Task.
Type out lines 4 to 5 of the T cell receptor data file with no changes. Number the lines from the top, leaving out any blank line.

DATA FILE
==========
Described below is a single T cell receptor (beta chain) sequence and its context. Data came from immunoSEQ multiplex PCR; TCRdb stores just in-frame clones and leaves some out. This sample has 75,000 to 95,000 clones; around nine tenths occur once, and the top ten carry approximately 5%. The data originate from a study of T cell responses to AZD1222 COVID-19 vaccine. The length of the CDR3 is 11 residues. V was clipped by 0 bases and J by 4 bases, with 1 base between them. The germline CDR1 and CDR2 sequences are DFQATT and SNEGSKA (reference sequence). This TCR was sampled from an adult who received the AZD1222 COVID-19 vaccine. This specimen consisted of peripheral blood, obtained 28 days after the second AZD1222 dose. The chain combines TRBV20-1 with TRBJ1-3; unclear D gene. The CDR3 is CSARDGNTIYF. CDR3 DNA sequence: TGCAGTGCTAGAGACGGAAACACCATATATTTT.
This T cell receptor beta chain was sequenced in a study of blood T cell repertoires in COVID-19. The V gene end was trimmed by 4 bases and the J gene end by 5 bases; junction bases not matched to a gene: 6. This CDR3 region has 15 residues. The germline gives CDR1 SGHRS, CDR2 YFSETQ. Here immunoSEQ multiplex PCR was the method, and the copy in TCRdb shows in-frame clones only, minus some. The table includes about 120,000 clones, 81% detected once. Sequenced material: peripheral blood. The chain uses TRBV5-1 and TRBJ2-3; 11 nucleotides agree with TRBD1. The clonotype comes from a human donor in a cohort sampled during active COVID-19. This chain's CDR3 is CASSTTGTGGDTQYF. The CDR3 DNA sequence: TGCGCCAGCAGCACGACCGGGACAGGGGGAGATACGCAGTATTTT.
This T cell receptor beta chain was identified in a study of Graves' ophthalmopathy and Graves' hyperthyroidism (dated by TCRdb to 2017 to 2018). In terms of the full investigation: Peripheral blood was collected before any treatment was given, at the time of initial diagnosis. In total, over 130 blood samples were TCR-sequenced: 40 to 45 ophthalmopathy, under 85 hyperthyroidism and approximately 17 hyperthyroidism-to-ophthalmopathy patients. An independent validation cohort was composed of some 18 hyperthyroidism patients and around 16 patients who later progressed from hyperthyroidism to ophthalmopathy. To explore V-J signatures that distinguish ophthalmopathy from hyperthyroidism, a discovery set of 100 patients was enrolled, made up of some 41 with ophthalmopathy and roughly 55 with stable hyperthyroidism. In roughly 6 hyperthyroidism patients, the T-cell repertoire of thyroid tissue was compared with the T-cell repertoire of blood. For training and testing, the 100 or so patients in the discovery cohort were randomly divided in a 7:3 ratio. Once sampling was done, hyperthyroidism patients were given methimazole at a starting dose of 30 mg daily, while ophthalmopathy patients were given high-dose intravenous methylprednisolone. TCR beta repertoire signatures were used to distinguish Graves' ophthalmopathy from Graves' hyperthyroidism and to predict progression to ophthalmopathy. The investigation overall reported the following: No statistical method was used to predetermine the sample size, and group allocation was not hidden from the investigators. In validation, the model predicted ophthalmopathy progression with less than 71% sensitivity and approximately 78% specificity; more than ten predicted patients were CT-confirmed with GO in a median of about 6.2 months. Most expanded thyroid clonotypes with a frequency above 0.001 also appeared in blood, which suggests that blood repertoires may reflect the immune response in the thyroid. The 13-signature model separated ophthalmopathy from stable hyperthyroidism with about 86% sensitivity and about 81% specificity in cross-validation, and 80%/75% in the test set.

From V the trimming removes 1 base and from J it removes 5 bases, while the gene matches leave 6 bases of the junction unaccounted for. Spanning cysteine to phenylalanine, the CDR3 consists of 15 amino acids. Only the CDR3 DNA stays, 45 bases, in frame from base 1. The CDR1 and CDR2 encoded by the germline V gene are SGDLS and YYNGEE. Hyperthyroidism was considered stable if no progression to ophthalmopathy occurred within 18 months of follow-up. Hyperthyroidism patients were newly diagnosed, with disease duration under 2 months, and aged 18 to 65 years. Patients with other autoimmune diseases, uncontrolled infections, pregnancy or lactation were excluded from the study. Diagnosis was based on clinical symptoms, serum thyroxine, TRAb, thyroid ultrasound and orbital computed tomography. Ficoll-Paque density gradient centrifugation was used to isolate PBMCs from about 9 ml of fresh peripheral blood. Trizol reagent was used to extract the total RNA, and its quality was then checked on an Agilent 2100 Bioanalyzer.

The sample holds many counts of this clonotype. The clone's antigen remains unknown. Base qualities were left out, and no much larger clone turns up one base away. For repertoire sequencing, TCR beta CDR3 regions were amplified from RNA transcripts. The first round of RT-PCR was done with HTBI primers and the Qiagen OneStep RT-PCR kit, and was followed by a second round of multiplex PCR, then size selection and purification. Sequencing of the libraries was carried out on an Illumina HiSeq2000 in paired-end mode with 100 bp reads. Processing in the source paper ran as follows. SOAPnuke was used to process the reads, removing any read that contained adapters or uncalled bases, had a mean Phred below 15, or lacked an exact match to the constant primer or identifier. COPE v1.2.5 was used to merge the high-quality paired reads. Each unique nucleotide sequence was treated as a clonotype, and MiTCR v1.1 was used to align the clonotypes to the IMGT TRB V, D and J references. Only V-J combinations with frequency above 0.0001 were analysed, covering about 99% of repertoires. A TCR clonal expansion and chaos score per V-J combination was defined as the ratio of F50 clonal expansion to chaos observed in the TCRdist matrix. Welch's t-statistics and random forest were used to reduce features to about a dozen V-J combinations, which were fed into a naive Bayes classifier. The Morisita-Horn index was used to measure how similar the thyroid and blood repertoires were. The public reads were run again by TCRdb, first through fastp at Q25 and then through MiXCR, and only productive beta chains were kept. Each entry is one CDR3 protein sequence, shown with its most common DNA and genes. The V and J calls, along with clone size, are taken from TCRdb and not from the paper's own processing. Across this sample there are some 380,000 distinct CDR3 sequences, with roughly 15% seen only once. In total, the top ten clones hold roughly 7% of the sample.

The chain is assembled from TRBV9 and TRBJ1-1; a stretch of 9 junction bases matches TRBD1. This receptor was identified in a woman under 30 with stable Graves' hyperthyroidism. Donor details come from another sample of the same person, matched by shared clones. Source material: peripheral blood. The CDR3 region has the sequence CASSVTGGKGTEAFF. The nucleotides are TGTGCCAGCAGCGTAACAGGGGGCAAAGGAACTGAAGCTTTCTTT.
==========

From V the trimming removes 1 base and from J it removes 5 bases, while the gene matches leave 6 bases of the junction unaccounted for. Spanning cysteine to phenylalanine, the CDR3 consists of 15 amino acids. Only the CDR3 DNA stays, 45 bases, in frame from base 1. The CDR1 and CDR2 encoded by the germline V gene are SGDLS and YYNGEE. Hyperthyroidism was considered stable if no progression to ophthalmopathy occurred within 18 months of follow-up. Hyperthyroidism patients were newly diagnosed, with disease duration under 2 months, and aged 18 to 65 years. Patients with other autoimmune diseases, uncontrolled infections, pregnancy or lactation were excluded from the study. Diagnosis was based on clinical symptoms, serum thyroxine, TRAb, thyroid ultrasound and orbital computed tomography. Ficoll-Paque density gradient centrifugation was used to isolate PBMCs from about 9 ml of fresh peripheral blood. Trizol reagent was used to extract the total RNA, and its quality was then checked on an Agilent 2100 Bioanalyzer.

The sample holds many counts of this clonotype. The clone's antigen remains unknown. Base qualities were left out, and no much larger clone turns up one base away. For repertoire sequencing, TCR beta CDR3 regions were amplified from RNA transcripts. The first round of RT-PCR was done with HTBI primers and the Qiagen OneStep RT-PCR kit, and was followed by a second round of multiplex PCR, then size selection and purification. Sequencing of the libraries was carried out on an Illumina HiSeq2000 in paired-end mode with 100 bp reads. Processing in the source paper ran as follows. SOAPnuke was used to process the reads, removing any read that contained adapters or uncalled bases, had a mean Phred below 15, or lacked an exact match to the constant primer or identifier. COPE v1.2.5 was used to merge the high-quality paired reads. Each unique nucleotide sequence was treated as a clonotype, and MiTCR v1.1 was used to align the clonotypes to the IMGT TRB V, D and J references. Only V-J combinations with frequency above 0.0001 were analysed, covering about 99% of repertoires. A TCR clonal expansion and chaos score per V-J combination was defined as the ratio of F50 clonal expansion to chaos observed in the TCRdist matrix. Welch's t-statistics and random forest were used to reduce features to about a dozen V-J combinations, which were fed into a naive Bayes classifier. The Morisita-Horn index was used to measure how similar the thyroid and blood repertoires were. The public reads were run again by TCRdb, first through fastp at Q25 and then through MiXCR, and only productive beta chains were kept. Each entry is one CDR3 protein sequence, shown with its most common DNA and genes. The V and J calls, along with clone size, are taken from TCRdb and not from the paper's own processing. Across this sample there are some 380,000 distinct CDR3 sequences, with roughly 15% seen only once. In total, the top ten clones hold roughly 7% of the sample.